But then I realized, this wasn’t about me or my feelings. This was about what God wants for the world. Maybe what God wanted from me was more humility, the realization that I needed God to help me do what God wanted me to do. I felt like that character in Life After God. I needed God to help me give, because I no longer seemed to be capable of giving; to help me be kind, as I no longer seemed capable of kindness; to help me love, as I seem beyond being able to love.

I thought that perhaps God was teaching me what faith really looks like. The writer of Hebrews says that “faith is the assurance of things hoped for, the conviction of things not seen.”

A life of faith doesn’t mean that the questions stop. In fact, the questions become more intense. But a life lived in faith is a life marked by humility. There can be no arrogant Christians because faith is not certainty. Certainty is measured, marked, tested, and proven. Faith a fumbling in the dark, stubbing-your-toe-on-the-desk-as-you-blindly-look-for-the-light-switch sort of life. It may not always be pretty, but it is honest.

But more to the point, I think a life of faith is a life lived in holy defiance; defiance of the powers of darkness of this world. Faith is when the romance has gone out from the marriage but you stay together determined to make the relationship work. Faith is grieving the loss of a child, yet still finding a way to minister to the world out that pain. Faith is looking out upon a world swallowed up in war and chaos and saying, I will not live like that.

But chiefly, faith is a life lived remembering, remembering God and God’s handiwork in our lives and the world.

35 year-old rabbi Stacy Leveson wrote,

“I recently had lunch with a friend of mine. After we finished…my friend looked at me oddly and commented, ‘You really have tremendous faith in God.’ ‘I do’, I responded, ‘when I remember to…’ There are times…when I ‘forget’ to believe in God. After moments, days, and occasionally even weeks when God’s presence pervades me and the world around me, I suddenly realize that it is gone, that my awareness of God has left me with out my notice…Yet while ‘forgetting’ is not a conscious act, ‘remembering’ is. Only when I look for evidence of God’s presence, only when I recognize that God is part of every relationship I have, every bite that I eat, and every drop of rain that falls from the sky, will my intellectual knowledge be replaced by an intimate awareness of God.”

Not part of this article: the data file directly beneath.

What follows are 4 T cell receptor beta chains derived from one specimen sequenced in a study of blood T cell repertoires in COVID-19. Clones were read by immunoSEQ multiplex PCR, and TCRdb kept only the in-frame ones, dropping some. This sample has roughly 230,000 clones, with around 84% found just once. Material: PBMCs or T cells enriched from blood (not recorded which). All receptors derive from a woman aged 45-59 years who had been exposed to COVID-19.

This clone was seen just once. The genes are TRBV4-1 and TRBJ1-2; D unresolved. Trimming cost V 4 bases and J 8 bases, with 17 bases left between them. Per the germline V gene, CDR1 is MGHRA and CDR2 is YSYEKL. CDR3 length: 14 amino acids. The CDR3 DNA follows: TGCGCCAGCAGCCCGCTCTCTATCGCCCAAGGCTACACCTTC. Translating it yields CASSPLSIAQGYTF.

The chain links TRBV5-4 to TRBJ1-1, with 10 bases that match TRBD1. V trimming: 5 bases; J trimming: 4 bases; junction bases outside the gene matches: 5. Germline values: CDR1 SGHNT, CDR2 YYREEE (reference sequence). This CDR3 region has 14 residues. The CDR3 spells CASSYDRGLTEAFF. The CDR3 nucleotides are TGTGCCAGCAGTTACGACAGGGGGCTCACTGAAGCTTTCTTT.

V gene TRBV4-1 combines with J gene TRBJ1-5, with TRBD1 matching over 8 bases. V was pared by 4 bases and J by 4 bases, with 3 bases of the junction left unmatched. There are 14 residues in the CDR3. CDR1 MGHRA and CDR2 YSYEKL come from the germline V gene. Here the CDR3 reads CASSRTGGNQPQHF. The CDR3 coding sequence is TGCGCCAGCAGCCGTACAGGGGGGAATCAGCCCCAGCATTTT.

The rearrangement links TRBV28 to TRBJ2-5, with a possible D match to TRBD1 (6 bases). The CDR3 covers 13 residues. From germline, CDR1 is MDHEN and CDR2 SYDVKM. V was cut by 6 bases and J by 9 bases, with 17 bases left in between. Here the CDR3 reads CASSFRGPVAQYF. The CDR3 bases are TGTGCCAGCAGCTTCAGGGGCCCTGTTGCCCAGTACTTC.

Humility. Honesty. Hope-filled and holy defiance. Remembering God. Faith sure asks a lot from us.

Terry Anderson, the American Associated Press reporter kidnapped and held hostage in Beruit for 7 long years by radical Shiite Muslims wrote about faith upon his release in his poem appropriately called Faith.

Where is faith found?
Not in a book,
or in a church,
not often or for everyone.
In childish times it’s easier; a child believes just what it’s told.
But children grow
and soon begin to see too much that doesn’t match the simple tales,
and not enough of what’s behind their parents’ words.
There is no God, the cynics say;
we made Him up out of our own need
and fear of death.
And happily they offer up their test tube proofs.
A mystery, the priests all say, and point to the saints
who prove their faith in acts of love
and sacrifice.
But what of us who are not saints, only common,
human sinners?
And what of those who in their need
and pain cry out to God and go on suffering?
I do not know –
I wish I did.
Sometimes I feel all the world’s pain.
I only say
that once in my
own need I felt a light and warm
and loving touch that eased my soul
and banished doubt
and let me go
on to the end.
It is not proof – there can be none.
Faith is what you find when you’re alone
and find you’re not.



afterthoughtsdog said...

Could you please tell me how Noah, the very first shipbuilder, was able to make a ship out of wood to the scale noted in the Bible, even though trained shipbuilders thousands of years later are still unable to do it? Only when men began to use iron and steel could ships of this size hold together. Don't give me the word "faith" in your answer. This is a logical question with a logical answer. Also, don't tell me it was a miracle. No one, not even the Bible says it was a miracle. Thank you.

Anonymous said...

very good - very honest, and heartfelt. Probably one of the best sermons on the topic that I've ever read. as for the Noah related comment, has the poster ever paused to consider that it didn't actually happen the way that it's written?